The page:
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christianity.jpgChristians have lived in the Middle East for thousands of years. Tensions have always flared from time to time between Christians and other religions in the region; however, since the rise of the Islamic State, Christians in the Middle East have faced increased persecution and have been forced to flee their homes. “Some of the oldest Christian communities in the world are disappearing in the very lands where their faith was born and first took root,” says a Center for American Progress.

The Pew Research Center estimates that only 1% of the Middle East’s total population is Christian, despite the fact that the religion began in the region. The numbers get worse as you examine countries that ISIS has thrived in. According to a report highlighted on 60 Minutes, of the nearly 300,000 Christians remaining in Iraq in 2014, nearly 125,000 have been forced to leave Iraq due to increased attacks from ISIS. The numbers are equally as bad for Christians in Syria, another stronghold of ISIS. Newsweek reports that nearly 700,000 Syrian Christians have been forced from their homes since the rise of ISIS in the region.

With thousands of Christians fleeing the Middle East in search of safer lives, the increase in asylum seekers has but a strain on immigration systems around the world. The BBC reports that some 153,000 migrants have crossed into Europe this year, a 149% increase from 2014. The European Union is currently engulfed in a debate on what to do with the thousands of migrants being displaced due to the conflicts in the Middle East and the North Africa. And the situation isn’t much better in the United States. The Department of Homeland Security is currently suffering from its largest backlog of affirmative asylum cases. At the end of fiscal year 2011, the Department had 9,274 affirmative asylum cases pending. The number grew to 73,103 by the end of December 2014, a 700% increase.

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Thumbnail image for Thumbnail image for USCISLogoEnglish.jpgAs we’ve pointed out in previous blog posts, the Asylum process is a long and complicated one. In order for your asylum application to be successful, you will need a lot of evidence. This blog will focus on the kinds of evidence you will need for your asylum application.

First, it is important to remember that in order to qualify for asylum you must have been persecuted or fear persecution because of one of these five categories:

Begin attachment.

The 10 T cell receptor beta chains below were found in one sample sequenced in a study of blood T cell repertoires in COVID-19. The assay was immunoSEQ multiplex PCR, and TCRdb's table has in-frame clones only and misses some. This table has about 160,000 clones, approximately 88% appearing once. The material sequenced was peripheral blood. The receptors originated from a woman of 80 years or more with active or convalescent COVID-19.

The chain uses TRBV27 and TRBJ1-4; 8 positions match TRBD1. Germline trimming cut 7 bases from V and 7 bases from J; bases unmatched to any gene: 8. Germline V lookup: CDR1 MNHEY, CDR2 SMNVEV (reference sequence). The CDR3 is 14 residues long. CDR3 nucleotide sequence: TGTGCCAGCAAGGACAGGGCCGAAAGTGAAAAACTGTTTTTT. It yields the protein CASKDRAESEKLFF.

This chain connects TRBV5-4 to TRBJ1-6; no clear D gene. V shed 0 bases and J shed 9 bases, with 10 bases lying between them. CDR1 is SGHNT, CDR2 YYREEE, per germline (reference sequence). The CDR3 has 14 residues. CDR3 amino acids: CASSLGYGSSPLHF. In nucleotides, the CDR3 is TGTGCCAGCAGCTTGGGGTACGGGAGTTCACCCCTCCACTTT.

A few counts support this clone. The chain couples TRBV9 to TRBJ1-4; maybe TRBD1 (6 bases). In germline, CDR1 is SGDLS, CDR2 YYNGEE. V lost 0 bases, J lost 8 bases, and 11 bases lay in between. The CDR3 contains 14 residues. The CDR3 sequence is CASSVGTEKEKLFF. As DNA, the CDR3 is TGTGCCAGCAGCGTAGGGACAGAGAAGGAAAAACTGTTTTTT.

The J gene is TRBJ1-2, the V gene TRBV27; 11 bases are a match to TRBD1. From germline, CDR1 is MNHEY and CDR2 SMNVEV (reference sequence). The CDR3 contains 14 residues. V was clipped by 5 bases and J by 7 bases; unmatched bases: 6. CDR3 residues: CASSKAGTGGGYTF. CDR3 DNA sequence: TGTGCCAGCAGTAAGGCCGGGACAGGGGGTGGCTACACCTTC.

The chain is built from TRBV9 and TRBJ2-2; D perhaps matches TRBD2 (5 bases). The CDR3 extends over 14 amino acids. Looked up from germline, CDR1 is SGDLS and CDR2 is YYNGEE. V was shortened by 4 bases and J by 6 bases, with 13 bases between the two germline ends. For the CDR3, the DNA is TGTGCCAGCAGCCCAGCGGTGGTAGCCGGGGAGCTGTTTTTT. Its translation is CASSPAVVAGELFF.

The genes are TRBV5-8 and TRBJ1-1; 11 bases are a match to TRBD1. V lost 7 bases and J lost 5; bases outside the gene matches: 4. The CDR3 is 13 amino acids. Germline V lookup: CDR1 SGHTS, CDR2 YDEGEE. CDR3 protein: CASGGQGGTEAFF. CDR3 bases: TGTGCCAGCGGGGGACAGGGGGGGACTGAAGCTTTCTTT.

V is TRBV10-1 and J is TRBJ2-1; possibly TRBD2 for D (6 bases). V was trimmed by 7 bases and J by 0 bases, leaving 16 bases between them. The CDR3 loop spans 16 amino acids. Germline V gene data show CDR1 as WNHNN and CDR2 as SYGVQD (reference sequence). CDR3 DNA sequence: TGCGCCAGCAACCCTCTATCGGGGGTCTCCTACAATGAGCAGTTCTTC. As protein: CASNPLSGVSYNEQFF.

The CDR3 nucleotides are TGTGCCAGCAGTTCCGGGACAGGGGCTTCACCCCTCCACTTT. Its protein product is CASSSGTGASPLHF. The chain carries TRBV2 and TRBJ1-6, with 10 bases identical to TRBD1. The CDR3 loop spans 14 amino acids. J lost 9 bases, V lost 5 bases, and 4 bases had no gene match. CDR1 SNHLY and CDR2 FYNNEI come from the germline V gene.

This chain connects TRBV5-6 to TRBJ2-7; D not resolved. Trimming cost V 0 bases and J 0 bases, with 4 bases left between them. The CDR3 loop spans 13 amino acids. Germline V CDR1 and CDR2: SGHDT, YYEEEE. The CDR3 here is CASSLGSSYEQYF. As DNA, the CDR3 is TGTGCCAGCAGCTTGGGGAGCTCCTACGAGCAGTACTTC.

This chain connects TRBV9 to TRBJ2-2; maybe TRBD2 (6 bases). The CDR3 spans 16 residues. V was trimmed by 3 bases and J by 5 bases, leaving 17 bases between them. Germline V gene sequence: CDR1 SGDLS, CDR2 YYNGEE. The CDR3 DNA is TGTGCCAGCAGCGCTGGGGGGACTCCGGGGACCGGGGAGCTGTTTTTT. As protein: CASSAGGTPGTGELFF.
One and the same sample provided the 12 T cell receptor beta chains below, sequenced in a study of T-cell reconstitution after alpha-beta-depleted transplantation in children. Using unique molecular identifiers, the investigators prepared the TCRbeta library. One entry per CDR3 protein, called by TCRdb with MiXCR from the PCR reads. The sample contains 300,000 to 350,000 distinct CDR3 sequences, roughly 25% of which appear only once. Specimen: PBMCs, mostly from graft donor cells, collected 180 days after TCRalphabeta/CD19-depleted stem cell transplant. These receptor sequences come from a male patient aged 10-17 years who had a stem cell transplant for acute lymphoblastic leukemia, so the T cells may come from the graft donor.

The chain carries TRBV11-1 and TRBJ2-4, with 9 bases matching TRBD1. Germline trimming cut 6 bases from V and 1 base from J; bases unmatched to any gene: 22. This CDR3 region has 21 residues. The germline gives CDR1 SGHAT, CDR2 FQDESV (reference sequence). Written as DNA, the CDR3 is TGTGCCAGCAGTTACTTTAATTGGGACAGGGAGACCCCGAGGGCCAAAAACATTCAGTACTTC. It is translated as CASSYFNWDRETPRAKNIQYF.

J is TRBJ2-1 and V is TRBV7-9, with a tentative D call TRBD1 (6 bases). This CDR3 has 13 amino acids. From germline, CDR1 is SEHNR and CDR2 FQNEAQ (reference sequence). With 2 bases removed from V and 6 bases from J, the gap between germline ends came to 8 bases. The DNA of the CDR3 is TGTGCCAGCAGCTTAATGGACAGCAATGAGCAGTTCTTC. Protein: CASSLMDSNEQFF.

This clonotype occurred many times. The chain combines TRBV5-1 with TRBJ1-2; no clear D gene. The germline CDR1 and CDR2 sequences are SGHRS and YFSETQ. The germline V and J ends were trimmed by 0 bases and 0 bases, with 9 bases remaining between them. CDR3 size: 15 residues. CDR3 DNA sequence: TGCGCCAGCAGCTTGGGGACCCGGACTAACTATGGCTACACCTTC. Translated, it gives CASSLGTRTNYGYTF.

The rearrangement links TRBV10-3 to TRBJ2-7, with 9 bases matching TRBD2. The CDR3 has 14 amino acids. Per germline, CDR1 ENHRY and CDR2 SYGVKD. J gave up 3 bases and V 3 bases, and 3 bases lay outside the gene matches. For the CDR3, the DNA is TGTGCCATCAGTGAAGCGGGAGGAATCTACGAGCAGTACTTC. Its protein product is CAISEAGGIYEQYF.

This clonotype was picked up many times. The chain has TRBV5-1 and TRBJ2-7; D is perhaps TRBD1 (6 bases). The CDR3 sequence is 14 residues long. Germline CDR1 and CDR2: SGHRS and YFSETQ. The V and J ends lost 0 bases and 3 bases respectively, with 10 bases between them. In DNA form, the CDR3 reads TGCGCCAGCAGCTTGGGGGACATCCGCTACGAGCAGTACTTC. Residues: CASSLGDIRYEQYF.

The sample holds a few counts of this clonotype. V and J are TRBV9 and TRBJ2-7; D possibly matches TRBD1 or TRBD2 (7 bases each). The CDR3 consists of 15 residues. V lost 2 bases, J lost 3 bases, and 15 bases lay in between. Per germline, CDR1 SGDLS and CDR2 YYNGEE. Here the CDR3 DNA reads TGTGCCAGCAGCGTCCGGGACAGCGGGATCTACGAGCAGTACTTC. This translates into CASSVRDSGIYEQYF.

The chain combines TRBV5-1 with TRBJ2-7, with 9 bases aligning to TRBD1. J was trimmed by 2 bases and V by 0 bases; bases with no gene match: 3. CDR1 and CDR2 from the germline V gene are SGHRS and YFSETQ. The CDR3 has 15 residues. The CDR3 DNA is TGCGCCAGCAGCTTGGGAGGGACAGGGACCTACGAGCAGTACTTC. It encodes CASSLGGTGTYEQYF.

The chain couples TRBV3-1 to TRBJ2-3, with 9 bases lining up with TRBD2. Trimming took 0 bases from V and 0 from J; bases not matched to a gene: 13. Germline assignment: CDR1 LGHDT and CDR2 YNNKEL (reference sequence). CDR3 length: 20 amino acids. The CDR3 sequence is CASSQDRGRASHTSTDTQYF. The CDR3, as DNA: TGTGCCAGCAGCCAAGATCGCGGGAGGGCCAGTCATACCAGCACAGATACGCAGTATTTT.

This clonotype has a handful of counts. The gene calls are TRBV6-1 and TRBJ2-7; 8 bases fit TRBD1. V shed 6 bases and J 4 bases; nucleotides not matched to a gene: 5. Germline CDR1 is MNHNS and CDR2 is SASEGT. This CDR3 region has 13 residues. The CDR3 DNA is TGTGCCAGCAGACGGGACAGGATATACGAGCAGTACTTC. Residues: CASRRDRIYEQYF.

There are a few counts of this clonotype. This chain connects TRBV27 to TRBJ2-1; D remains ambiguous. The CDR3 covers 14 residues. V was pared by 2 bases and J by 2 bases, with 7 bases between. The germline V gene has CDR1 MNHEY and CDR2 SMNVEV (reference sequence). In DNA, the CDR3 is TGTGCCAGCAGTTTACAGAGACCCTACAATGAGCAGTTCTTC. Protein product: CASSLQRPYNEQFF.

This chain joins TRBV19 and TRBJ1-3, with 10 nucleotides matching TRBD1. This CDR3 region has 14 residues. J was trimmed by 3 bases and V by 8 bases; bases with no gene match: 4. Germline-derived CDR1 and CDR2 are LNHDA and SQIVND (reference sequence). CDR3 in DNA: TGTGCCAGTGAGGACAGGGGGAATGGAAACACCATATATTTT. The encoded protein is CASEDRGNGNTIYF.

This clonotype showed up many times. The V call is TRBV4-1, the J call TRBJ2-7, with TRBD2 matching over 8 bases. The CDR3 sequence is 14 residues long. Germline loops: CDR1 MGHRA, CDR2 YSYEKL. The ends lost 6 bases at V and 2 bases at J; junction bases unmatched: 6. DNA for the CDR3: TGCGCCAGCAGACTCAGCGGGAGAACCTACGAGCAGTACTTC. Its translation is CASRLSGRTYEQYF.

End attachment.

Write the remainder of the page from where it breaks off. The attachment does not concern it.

• Race
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statue of liberty.jpgThe Affirmative Asylum process is a complicated, multistep process. Below are the various steps you must complete to have a successful asylum application, according to USCIS.

1) Arrive in the United States: In order to claim asylum in the US, you must be physically present in the United States. You cannot claim asylum in the US if you are not present here at the time.

2) Apply for Asylum: To apply for asylum you must complete form I-589, Application for Asylum and Withholding of Removal within one year of arriving in the US. There is no fee to fill out and file this form.

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Asylum.jpgThe Asylum process in the United States is a very thorough and in depth process. If you are interested in the asylum process or want to find out if the asylum process is right for you, please contact a skilled immigration attorney. This blog will outline some basic information about the asylum process, who is eligible for asylum, and what is required to be successful in your asylum application.

In order to claim asylum, you must be physically present in the United States. You must also apply for asylum within one year of your last entry date into the US. Asylum can also be used as a defense while you are in removal proceedings. In order to claim asylum, you must have suffered or fear persecution for one of the following reasons:

  • Race